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Kalispell detective adds calculator to his belt

KALISPELL - Forget the smoking gun.

Don't even bother looking for blood stains in the carpet.

"The guy who's most likely to get you is armed with a keyboard," said Brian Fulford. "He has a computer and a business card, and he doesn't look anything like that guy your mother warned you about."

Fulford, a detective with the Kalispell Police Department, spent most of the last year and a half not with smoking guns, but with smoldering file cabinets.

"We went through box after box after box of paperwork," he said. "Sometimes it seemed like an insurmountable paperwork task."

That task has increasingly become the task of the modern cop. In an age of electronic banking and Internet shopping, of dot-com startups and high-tech investment opportunities, of Enron and CEO bonuses, white-collar crime is emerging as a serious slice of the policeman's pie.

It is a whole new breed of crime, Fulford said, requiring whole new ways of thinking; because whether investigating, prosecuting or sentencing, the system treats white-collar crime very differently than traditional crime.

"White-collar crime is the best bargain on the block," said Dave Schettine. "So you get 15 months for stealing $30 million. Is that a good deal or what? Especially if there's another $10 million out there still unaccounted for, waiting for you when you get out. Generally, the white collar criminal doesn't go to Folsom; he goes to Club Fed. It's low risk, high return."

Schettine is an agent with the Montana Division of Criminal Investigation and helped Fulford sift that endless stack of papers.

This month, they finally arrested a Bigfork couple, charging the pair had duped customers by failing to deliver as promised. The case has yet to go to court.

But it was a classic racket, Fulford said, and as is often the case, it was tangled in the civil courts, not the criminal.

"We used the number of civil complaints to launch the criminal investigation," Fulford said. "You see a repeated pattern of behavior that shows an intent to defraud people. That's what the criminal case is based on - the sheer number of victims."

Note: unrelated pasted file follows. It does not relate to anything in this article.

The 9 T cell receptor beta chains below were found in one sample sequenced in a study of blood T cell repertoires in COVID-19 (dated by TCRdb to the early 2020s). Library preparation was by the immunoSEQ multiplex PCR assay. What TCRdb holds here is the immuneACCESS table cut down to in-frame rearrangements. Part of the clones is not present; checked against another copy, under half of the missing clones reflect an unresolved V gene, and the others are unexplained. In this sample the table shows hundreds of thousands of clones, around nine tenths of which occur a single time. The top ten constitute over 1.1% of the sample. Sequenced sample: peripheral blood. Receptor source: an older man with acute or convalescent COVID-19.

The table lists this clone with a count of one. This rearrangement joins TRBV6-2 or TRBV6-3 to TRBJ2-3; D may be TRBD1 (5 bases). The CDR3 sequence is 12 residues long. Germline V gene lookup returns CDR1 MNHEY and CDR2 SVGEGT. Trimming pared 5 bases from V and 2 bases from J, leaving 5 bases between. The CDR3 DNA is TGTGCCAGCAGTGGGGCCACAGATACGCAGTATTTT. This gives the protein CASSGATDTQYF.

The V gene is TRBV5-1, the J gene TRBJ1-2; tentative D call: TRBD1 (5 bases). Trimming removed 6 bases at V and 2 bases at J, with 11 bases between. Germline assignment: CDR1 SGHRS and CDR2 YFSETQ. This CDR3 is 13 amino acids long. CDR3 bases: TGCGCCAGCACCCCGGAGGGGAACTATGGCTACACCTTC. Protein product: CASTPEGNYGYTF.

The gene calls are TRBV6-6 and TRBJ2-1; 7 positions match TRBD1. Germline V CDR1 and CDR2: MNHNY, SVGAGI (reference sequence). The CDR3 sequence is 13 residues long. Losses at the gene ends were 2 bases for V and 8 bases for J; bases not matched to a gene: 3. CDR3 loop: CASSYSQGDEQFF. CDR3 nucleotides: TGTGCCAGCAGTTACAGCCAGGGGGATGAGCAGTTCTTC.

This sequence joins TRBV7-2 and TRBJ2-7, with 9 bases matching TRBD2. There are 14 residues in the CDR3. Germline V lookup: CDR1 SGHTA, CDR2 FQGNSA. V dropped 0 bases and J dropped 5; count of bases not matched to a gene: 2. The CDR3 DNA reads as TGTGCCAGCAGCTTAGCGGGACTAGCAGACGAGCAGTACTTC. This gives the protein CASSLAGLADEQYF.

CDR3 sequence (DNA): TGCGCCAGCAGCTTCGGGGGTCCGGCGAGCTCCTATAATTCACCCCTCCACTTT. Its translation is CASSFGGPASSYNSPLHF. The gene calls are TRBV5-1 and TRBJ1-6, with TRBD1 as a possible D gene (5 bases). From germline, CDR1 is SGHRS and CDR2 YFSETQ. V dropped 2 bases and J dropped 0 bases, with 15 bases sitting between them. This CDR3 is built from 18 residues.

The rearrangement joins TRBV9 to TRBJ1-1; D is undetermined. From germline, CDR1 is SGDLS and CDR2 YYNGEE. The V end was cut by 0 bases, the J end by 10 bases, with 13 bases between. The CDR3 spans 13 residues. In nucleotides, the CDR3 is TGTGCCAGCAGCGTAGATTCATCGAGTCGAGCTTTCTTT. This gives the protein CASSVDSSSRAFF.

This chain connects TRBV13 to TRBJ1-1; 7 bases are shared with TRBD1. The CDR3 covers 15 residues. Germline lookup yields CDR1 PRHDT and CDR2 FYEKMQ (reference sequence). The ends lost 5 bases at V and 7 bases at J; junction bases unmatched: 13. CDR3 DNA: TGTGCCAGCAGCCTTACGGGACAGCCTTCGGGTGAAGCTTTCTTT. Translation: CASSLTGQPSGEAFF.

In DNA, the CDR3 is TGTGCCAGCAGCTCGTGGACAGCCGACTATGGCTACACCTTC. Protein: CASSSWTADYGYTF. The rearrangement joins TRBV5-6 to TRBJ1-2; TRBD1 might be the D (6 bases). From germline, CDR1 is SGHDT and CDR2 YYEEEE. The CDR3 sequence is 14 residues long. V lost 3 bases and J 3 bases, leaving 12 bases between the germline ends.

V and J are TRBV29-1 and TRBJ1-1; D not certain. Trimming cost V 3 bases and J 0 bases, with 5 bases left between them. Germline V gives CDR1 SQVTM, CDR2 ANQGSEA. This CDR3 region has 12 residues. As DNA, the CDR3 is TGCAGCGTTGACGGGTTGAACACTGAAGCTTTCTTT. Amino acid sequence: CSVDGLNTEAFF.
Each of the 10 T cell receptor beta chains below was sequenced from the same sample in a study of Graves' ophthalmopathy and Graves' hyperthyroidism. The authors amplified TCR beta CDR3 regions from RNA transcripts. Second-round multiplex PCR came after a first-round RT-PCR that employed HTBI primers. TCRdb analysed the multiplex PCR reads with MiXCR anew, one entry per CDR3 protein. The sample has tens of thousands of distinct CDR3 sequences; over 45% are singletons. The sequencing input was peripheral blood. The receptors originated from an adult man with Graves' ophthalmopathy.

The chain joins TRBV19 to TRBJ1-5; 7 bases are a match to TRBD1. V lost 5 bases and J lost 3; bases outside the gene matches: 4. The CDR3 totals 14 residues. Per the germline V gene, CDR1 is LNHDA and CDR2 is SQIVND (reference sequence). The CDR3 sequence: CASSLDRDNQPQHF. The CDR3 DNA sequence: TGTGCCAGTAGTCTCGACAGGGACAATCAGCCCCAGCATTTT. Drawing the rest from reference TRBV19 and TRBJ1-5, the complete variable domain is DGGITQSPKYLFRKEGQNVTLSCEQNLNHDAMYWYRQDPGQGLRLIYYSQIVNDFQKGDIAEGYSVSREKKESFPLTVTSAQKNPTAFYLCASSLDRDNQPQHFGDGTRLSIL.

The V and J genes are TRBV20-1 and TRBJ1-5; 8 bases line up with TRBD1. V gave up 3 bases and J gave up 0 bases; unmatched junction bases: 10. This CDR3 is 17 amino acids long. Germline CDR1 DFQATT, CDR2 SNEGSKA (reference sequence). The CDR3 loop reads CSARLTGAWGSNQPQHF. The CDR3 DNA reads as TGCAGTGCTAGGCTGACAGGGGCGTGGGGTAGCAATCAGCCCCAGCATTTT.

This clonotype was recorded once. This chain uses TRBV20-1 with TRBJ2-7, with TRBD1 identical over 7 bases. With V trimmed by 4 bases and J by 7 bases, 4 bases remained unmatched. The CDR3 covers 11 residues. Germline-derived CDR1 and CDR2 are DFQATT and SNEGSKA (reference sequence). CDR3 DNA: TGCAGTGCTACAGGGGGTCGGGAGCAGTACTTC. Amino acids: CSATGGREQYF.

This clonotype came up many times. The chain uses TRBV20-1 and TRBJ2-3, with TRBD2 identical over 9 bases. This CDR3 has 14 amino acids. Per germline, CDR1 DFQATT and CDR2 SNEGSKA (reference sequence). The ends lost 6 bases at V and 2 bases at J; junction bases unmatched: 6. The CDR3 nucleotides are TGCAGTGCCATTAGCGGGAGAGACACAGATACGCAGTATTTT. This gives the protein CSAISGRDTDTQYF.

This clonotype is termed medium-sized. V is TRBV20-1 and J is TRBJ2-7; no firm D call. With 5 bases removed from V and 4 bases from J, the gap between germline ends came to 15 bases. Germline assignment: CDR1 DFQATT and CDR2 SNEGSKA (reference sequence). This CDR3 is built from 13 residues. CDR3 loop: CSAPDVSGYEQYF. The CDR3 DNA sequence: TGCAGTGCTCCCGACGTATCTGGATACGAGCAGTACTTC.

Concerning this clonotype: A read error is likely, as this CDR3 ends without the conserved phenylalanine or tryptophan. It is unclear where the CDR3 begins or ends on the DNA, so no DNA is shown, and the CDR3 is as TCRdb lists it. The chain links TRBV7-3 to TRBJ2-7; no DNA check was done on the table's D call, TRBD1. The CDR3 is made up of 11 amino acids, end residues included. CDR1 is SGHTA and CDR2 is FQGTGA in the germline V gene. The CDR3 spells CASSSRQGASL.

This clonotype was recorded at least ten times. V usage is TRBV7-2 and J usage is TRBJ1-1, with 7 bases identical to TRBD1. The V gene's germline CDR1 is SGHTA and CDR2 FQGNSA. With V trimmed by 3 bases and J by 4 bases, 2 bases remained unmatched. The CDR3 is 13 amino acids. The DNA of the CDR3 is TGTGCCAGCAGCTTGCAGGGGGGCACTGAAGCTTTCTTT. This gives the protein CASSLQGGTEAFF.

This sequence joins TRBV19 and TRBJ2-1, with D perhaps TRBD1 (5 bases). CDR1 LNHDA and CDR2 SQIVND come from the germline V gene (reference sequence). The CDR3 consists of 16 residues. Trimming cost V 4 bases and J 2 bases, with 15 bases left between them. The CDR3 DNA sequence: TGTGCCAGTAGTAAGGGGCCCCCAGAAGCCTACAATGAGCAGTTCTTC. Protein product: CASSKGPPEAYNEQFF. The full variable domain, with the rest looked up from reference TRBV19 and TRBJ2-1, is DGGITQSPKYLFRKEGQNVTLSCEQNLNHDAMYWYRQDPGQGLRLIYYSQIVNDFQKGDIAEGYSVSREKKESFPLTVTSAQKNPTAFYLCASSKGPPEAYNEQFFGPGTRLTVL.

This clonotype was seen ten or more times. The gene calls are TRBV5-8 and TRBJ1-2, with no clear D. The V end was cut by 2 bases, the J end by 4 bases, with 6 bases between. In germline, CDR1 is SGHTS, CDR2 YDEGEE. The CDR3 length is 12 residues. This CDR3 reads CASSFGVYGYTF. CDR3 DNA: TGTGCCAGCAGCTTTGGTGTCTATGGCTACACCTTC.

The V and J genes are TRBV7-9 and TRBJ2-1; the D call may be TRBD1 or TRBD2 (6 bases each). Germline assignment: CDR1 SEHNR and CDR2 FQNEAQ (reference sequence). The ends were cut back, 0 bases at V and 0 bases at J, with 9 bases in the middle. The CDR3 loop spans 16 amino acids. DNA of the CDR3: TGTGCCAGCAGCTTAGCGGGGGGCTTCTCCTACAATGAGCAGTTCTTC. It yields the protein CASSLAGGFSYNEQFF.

And the sheer number of white-collar crimes has put Fulford in a rather unique position - he's a small-town cop with a brand-new mandate to spend his time unraveling the intricacies of complicated financial crimes.

"This is all pretty new to us," he said. "But it's important that our society begin taking these things seriously."

Our society, Fulford and others argue, has not taken white-collar crime seriously because, in his words, "our culture is a culture of greed. It's the land of opportunity. Who can blame a guy for trying to get his share? By hook or by crook, is what they say."

The investigation

When Fulford began his detective work into white-collar crime, he didn't know much about accounting. He didn't know much about a forensic financial audit. He didn't know much about keeping huge volumes of documents organized in such a way that they told a narrative story of theft, embezzlement and fraud.

He also didn't know much about victims who blamed themselves and were embarrassed by their own role in the crimes against them.

That's one of the big upfront problems with launching investigations into suspected white-collar wrongdoing - victims don't want to admit to being tricked.

"This is a highly underreported crime," said Marty Lambert, Gallatin County attorney. "The victims are embarrassed. They've been tricked by people they trusted, and they don't want to report it. I've seen the hole left behind, the depression and the regret in the lives of victims of white-collar crime."

Schettine has seen it as well, and still remembers the retired schoolteacher who was taken for his entire savings and was so humiliated he committed suicide.

"It's just devastating," he said.

But as Fulford well knows, even if the victim steps up, local cops don't always have the time, staff and expertise to dig into the particulars.

"These are sophisticated crimes," Schettine said. "They require sophisticated investigation."

Lambert, who has nothing but praise for work done by the state Crime Lab in Missoula, nevertheless says "the state of Montana is falling down on this."

The crime lab has experts in DNA analysis, he said, but doesn't have a much-needed forensic accountant or financial crime expert. The result is counties hire accountants and experts to help with investigations, but budgets are tight and so many of these under-reported cases are also under-investigated.

In Missoula County, prosecutors once had a federal grant to hire a special attorney and an investigator to handle white-collar crime, just like they have grants to help with drug crimes.